Peta says the animals are also fed an unhealthy diet to produce one of the world’s most expensive coffees.
Kopi luwak is one of the world’s most expensive coffee, produced mainly on the Indonesian islands of Sumatra, Java, Bali, Sulawesi, and in East Timor.
It is a coffee consisting of partially digested coffee cherries, which have been eaten and defecated by the Asian palm civet. It is also called civet coffee.
The unique delicious taste of this coffee is because of the enzymes secreted by the civet during digestion.
Peta has warned that the civet cats were being abused in the process of producing the coffee. Amongst others they were kept in battery cages and they were fed an unhealthy diet.
According to Abigail Forsyth, Peta campaign co-ordinator in Asia, their investigation documented cruelty on every kopi luwak farm they visited.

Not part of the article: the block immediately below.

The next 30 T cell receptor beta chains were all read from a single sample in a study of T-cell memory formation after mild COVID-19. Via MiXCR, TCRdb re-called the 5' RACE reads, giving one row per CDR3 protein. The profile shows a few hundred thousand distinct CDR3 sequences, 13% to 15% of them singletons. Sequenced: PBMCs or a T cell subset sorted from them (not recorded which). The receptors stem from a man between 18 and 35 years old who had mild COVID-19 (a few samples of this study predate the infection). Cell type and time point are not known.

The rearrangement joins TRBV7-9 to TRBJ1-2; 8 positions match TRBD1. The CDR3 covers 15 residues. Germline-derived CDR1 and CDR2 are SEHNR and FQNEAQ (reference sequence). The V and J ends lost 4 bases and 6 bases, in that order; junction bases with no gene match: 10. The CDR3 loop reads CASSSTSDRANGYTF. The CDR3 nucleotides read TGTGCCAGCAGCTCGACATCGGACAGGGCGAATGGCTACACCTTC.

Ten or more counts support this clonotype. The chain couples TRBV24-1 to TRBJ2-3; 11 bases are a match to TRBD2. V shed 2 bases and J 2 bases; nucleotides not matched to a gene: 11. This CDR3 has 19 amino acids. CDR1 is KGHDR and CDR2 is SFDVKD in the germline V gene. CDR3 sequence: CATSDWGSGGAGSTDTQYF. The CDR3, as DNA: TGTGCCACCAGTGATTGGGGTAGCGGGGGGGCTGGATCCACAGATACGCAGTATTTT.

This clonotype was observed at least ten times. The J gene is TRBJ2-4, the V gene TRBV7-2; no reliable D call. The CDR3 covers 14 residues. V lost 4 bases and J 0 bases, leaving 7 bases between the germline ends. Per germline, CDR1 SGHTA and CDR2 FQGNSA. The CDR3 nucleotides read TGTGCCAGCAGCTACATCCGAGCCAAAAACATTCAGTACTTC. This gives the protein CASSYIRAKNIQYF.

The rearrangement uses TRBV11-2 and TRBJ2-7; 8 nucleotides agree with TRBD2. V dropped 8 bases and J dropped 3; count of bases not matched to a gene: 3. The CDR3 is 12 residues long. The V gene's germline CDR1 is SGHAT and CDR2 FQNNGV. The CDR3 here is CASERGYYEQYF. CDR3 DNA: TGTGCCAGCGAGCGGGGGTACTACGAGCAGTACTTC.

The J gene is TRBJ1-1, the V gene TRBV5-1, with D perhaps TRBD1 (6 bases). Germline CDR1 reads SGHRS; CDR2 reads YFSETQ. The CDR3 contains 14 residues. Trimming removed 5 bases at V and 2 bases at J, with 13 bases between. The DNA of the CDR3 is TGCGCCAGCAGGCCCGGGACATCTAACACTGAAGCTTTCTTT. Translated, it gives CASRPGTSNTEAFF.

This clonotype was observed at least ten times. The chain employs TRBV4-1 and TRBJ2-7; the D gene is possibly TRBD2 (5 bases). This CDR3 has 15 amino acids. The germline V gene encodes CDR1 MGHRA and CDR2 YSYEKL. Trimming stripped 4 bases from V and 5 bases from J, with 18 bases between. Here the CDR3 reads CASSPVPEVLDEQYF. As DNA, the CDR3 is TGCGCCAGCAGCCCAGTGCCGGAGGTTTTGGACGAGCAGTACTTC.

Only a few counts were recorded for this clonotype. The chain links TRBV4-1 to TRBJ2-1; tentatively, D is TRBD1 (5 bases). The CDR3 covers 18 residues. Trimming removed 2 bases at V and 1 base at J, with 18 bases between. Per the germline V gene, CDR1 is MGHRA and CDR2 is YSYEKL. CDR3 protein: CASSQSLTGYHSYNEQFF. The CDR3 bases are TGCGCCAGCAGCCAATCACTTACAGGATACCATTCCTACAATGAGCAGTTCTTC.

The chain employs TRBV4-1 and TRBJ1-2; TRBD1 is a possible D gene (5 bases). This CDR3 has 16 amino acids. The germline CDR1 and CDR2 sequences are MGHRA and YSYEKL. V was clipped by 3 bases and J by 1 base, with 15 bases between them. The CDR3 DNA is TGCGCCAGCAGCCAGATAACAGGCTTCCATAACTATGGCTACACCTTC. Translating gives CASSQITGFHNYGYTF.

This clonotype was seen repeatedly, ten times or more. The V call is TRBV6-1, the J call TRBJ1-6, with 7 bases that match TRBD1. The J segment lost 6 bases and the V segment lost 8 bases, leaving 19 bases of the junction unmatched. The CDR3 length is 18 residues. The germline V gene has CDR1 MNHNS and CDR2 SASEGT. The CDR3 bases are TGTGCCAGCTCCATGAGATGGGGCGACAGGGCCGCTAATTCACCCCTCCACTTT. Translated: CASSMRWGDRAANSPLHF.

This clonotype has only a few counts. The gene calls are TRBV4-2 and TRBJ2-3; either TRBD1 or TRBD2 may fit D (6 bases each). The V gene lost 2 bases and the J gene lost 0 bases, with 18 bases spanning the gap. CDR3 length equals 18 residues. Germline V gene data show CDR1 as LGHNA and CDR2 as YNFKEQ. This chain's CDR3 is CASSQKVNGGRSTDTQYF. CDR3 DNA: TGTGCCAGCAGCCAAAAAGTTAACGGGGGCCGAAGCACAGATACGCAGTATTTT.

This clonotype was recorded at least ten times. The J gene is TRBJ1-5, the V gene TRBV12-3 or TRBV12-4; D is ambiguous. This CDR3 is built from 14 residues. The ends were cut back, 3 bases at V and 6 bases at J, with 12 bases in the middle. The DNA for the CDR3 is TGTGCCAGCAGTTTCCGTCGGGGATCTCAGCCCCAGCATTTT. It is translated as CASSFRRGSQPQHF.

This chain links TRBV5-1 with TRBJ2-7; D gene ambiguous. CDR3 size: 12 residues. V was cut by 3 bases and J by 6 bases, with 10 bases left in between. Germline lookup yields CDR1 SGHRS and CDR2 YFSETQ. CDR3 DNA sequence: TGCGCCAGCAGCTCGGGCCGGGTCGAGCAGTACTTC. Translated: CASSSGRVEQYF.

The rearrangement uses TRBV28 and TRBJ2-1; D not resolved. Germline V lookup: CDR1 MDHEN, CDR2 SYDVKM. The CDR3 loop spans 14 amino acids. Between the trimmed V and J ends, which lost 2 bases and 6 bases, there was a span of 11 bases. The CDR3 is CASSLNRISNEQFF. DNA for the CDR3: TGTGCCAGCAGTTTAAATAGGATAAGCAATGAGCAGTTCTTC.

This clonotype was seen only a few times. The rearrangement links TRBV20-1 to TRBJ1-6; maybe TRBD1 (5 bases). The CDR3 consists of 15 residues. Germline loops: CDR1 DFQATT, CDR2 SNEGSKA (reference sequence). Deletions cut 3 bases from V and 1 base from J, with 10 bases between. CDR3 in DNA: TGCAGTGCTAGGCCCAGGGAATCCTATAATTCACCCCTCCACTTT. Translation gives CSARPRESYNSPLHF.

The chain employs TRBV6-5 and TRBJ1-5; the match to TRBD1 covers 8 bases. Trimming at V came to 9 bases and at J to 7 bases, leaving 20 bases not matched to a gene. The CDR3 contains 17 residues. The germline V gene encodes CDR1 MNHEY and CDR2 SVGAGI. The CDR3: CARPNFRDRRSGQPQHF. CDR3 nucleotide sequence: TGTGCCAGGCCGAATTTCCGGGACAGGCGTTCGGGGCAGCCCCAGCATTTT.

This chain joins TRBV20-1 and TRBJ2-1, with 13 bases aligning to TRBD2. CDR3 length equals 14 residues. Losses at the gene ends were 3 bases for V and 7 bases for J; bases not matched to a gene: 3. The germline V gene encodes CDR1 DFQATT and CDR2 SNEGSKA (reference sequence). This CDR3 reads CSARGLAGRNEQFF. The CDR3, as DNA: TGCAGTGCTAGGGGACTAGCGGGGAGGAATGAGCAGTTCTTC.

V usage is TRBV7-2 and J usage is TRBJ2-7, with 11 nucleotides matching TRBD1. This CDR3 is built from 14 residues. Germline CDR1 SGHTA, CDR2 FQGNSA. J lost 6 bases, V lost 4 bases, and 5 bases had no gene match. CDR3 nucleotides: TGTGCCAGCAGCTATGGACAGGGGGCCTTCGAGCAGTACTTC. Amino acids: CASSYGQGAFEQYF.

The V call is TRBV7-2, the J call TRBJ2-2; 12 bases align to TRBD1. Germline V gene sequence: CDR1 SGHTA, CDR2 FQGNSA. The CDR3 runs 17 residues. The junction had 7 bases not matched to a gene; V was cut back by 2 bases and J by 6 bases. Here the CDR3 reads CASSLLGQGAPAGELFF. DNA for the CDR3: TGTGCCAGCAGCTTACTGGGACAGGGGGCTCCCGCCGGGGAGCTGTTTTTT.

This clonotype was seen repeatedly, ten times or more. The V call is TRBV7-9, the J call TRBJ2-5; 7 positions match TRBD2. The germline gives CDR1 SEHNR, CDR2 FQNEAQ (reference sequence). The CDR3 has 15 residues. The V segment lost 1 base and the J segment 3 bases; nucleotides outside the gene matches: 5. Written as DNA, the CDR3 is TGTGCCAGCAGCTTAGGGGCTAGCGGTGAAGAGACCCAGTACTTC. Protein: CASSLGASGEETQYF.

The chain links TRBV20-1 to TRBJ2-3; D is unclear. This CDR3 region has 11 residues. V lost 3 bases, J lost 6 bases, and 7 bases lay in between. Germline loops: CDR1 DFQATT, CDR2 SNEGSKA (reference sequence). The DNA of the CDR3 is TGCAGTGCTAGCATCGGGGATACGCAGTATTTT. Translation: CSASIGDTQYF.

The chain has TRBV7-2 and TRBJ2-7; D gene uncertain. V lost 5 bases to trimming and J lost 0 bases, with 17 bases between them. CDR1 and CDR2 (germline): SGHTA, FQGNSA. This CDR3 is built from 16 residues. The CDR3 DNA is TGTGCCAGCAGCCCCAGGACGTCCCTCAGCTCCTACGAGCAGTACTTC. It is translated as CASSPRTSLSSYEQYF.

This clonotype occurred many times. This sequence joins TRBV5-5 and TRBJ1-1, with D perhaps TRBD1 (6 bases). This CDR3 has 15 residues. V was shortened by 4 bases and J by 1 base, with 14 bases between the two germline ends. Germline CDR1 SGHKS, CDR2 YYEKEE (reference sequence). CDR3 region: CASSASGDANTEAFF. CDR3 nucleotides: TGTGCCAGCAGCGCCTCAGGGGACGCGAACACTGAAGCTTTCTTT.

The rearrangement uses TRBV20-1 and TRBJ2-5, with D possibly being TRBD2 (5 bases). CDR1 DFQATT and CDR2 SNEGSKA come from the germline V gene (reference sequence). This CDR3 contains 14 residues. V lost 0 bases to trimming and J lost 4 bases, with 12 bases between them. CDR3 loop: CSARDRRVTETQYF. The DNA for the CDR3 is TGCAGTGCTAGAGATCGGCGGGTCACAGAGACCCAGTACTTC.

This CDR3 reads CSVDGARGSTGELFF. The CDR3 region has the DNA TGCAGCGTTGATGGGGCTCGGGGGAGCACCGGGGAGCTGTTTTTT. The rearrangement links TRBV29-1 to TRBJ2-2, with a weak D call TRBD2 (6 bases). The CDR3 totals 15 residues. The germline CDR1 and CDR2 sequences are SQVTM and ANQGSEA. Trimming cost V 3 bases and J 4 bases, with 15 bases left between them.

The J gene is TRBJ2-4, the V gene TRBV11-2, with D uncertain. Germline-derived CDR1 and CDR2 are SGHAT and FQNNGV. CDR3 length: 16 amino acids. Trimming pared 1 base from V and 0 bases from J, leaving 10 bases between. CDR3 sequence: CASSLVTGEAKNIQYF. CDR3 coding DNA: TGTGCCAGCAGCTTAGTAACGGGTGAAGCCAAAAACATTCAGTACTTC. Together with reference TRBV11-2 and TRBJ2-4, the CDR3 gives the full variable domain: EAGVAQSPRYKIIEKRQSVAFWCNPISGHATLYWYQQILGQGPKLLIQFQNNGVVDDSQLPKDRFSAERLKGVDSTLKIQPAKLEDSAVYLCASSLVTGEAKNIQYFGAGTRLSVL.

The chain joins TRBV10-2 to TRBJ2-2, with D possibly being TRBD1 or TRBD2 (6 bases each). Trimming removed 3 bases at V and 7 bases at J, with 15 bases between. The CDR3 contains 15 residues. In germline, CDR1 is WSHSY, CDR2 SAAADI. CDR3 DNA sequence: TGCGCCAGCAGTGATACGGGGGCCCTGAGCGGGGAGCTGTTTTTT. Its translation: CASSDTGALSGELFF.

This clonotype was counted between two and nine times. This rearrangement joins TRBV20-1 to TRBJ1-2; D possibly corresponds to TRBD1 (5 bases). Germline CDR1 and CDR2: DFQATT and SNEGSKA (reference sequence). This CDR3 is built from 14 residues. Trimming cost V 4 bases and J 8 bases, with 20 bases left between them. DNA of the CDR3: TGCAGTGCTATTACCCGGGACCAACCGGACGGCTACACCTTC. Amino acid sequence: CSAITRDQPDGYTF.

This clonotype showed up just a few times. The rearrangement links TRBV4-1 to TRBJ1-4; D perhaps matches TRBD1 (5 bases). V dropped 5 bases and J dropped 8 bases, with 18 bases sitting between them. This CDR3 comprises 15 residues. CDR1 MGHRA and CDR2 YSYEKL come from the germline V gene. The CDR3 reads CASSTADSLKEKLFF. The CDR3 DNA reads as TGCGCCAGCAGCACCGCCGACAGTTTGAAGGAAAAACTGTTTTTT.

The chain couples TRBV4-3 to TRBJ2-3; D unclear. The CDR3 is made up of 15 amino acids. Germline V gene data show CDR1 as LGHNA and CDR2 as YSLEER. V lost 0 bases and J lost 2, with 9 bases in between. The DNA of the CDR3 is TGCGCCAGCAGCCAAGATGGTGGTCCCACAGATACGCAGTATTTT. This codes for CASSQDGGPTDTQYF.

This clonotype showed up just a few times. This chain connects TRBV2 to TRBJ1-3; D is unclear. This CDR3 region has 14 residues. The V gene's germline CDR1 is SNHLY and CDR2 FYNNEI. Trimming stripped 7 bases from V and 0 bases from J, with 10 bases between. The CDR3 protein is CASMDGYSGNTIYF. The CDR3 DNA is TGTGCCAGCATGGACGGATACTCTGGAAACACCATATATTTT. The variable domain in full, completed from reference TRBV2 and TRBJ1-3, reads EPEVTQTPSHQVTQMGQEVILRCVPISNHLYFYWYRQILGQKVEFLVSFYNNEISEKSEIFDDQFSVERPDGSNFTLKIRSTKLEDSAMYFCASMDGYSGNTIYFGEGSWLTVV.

“Nocturnal civet cats, who naturally fear humans, were confined to small wire cages with a dark place to sleep and were subjected to a constant barrage of unwanted human contact.
“The cages in which the civet cats were kept were filthy and encrusted with faeces, rotting berries, and dirt, and the animals panted incessantly in the heat,” she said.
Forsyth said the numerous civet cats exhibited signs of extreme psychological distress, including pacing and biting themselves.
“Investigators saw several civet cats with raw, bloody wounds, but the animals didn’t appear to receive any veterinary care. At least one was seemingly blind.
“The civet cats were fed an unhealthy and unnatural diet consisting of an excessive amount of coffee berries in order to maximise farms’ profits. Many were losing their fur because of malnourishment.”